The atmosphere will continue to produce thunderstorm complexes that travel quickly and over vast distances in parts of the Plains, Midwest and East through nearly the end of July.
Even though a push of dry air will temporarily turn off the thunderstorm machine in parts of the Midwest and East, the lull is not likely to last. The atmosphere is already reloading over the Plains.
People from the central and northern Plains to parts of the Midwest and East should be prepared for more rounds of storms, severe weather and the risk of flash flooding for the rest of the month.
A nearly stationary area of high pressure has taken up position over the South Central states. Since the high is so strong, most storms must go around the system and the heat it is producing.
Since the high will more or less hold its ground to the latter part of July, the thunderstorm complexes with an occasional long-tracking squall line will continue to occur on the northern edge of the high. However, the storm complexes will shift their track at times.
According to AccuWeather Chief Long Range Meteorologist Paul Pastelok, "As the shape and position of the high pressure area changes, it will affect the track of the thunderstorm complexes."
Some of the storm complexes will travel hundreds of miles and will produce incidents of damaging winds, frequent lightning and flash flooding.
One complex of storms is forecast to track from the northern Plains to the Great Lakes during the latter part of this week.
Instead of storms traveling southeastward from the northern Plains to the southern Appalachians, the complexes of storms will travel in a more west to east fashion for a time, AccuWeather Chief Meteorologist Elliot Abrams stated.
"As heat and humidity return to the Northeast this weekend, so will the chance of thunderstorms," Abrams said.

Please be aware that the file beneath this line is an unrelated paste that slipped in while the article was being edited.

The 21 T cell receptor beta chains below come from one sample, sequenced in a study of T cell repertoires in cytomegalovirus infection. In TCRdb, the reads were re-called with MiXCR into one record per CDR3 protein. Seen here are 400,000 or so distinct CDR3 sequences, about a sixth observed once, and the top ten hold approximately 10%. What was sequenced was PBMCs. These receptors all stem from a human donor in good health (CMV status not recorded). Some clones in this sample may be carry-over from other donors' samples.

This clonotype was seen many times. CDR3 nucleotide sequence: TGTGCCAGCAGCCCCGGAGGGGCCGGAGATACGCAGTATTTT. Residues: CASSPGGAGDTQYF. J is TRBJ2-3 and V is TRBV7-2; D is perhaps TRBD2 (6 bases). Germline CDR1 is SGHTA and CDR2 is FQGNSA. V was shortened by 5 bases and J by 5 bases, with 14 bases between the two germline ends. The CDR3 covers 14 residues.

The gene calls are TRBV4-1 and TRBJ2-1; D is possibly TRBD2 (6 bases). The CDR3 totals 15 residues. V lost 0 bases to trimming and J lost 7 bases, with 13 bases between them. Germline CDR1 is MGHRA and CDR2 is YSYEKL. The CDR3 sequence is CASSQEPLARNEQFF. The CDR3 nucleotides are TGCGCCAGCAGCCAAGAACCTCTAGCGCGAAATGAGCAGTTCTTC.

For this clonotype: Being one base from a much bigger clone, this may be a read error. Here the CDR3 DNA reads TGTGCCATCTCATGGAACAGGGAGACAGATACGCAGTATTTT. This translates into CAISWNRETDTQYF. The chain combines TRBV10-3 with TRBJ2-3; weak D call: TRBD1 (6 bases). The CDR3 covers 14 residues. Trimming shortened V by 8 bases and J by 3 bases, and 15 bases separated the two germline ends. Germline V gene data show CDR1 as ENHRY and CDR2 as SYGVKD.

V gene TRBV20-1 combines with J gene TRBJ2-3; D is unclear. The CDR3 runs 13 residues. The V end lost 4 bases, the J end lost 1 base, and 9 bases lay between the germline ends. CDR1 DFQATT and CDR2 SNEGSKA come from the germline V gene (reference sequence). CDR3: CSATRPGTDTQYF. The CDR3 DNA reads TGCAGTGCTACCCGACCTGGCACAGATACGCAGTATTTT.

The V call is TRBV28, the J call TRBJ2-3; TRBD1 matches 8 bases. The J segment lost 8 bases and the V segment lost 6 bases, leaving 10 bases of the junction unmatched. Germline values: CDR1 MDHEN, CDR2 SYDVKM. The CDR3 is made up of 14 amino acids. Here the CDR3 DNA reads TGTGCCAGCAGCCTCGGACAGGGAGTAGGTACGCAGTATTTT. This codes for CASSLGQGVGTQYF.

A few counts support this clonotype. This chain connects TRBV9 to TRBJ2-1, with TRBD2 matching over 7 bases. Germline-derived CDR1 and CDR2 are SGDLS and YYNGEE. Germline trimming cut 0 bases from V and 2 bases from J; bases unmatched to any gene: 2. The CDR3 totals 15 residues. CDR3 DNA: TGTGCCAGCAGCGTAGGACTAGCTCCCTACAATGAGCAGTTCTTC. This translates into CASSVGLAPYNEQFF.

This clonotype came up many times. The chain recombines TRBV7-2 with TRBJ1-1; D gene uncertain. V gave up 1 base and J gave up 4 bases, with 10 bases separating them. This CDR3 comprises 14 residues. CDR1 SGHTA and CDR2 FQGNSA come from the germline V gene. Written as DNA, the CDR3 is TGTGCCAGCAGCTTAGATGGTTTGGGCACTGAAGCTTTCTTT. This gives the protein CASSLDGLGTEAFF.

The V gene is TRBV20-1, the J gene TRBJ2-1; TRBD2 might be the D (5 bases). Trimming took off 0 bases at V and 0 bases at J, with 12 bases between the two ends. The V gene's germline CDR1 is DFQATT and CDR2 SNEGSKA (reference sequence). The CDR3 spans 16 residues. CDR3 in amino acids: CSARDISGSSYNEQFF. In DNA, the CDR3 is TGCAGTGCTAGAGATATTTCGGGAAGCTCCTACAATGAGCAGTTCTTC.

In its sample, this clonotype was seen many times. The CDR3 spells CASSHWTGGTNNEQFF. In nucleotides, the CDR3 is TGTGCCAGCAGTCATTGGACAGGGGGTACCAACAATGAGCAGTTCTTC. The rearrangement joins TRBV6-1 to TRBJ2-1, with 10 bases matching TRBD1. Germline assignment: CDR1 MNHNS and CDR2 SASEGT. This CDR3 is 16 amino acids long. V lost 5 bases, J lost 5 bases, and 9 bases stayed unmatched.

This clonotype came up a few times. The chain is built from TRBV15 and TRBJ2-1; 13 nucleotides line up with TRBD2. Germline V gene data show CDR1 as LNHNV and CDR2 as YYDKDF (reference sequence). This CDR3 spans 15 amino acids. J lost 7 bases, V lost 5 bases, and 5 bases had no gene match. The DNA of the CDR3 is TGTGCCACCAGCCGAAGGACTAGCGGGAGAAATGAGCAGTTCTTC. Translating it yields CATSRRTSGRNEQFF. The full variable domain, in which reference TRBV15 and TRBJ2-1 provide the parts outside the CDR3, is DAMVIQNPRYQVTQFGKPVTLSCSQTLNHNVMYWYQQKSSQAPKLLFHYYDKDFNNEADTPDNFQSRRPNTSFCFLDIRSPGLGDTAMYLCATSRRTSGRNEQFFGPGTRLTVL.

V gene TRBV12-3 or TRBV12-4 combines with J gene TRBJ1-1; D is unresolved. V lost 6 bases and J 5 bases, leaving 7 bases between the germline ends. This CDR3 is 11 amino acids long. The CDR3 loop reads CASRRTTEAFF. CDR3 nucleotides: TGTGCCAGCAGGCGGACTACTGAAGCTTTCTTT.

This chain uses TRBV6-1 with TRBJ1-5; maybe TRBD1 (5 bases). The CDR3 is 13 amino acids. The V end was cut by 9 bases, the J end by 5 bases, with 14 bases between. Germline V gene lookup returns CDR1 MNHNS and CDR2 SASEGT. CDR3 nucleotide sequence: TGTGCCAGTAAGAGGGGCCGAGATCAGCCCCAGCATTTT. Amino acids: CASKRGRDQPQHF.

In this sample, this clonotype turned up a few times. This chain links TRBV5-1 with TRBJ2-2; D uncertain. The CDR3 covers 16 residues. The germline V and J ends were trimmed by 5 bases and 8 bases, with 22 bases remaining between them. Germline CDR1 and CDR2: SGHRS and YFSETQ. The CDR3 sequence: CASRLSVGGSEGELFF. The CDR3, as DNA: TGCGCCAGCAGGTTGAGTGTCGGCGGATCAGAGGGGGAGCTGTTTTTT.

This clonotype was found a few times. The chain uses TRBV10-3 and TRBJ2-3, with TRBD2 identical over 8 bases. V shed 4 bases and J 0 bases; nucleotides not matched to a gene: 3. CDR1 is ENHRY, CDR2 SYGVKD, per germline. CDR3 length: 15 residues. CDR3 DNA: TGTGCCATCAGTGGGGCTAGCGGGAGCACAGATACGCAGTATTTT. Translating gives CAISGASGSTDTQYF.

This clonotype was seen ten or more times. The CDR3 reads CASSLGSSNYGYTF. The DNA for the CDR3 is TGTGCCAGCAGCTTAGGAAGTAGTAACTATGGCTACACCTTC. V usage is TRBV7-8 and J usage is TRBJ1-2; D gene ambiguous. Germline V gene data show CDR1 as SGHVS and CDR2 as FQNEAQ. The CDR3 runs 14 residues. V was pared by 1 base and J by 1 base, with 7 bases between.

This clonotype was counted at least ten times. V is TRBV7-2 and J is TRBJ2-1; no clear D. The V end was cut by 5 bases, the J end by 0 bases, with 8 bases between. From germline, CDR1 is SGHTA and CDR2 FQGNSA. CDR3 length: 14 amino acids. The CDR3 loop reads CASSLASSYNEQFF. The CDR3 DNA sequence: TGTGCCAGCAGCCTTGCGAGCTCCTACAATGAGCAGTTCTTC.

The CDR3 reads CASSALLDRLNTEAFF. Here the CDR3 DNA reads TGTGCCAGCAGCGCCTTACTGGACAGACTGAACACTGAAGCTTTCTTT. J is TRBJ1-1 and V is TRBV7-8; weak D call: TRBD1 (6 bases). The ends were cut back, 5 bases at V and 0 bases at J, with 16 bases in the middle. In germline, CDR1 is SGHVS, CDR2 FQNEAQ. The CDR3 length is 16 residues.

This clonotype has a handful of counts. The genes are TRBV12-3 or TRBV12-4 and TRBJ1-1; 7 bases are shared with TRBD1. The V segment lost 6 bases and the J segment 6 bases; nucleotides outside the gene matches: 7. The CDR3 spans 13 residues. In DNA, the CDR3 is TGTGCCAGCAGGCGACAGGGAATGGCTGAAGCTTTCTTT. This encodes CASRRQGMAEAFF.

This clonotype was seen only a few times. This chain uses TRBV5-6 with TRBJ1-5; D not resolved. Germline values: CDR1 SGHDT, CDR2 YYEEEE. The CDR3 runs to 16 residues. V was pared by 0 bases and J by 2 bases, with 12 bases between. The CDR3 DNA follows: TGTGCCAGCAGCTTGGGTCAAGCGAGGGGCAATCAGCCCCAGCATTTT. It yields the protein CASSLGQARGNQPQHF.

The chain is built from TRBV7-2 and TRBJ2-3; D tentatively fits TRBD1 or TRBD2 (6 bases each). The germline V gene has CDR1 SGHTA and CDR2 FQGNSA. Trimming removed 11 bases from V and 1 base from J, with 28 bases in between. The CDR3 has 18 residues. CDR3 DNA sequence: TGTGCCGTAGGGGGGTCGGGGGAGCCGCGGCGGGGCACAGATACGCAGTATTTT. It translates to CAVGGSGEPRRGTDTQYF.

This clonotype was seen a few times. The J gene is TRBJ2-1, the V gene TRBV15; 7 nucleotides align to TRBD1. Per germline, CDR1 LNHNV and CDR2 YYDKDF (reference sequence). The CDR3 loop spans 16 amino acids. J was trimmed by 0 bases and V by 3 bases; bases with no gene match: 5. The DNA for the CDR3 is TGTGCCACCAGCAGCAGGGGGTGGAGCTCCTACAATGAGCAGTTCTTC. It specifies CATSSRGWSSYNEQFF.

The storms may end up being a more frequent visitor to New York City and Boston, as opposed to Nashville and Atlanta for the next week or so. Frequent storms are likely to continue in Minneapolis, Cincinnati and Chicago.
Pastelok is concerned about a significant thunderstorm complex hitting Chicago around July 19 or so, but timing the storms and their exact track out beyond a couple of days is challenging in such a fast-moving pattern.
"Even though the complexes will tend to move from west to east in the coming days, segments of the storms can still turn toward the south on occasion, just not as far into the South as has recently occurred," Pastelok said.
Later in the month, the storms may resume the northwest to southeast path, similar to what occurred around July 12-14.
This spring, the pattern produced areas of heavy rain and flooding centered on the Plains and Midwest. Some locations in Texas, Oklahoma and Missouri were bombarded with a foot of rain in less than a month's time.
This summer, however, the pattern has evolved to produce large complexes of storms that move along, rather than hang around. However, in addition to the severe weather, flooding episodes have continued and expanded to new territory.
While the wet weather has been shorter in duration, it has still been intense with several inches of rain falling.
The ongoing storm train will renew flooding and severe weather in some locations of the Plains and Midwest and bring both beneficial rain, the risk of flooding and severe weather to parts of the Northeast, where little has occurred thus far.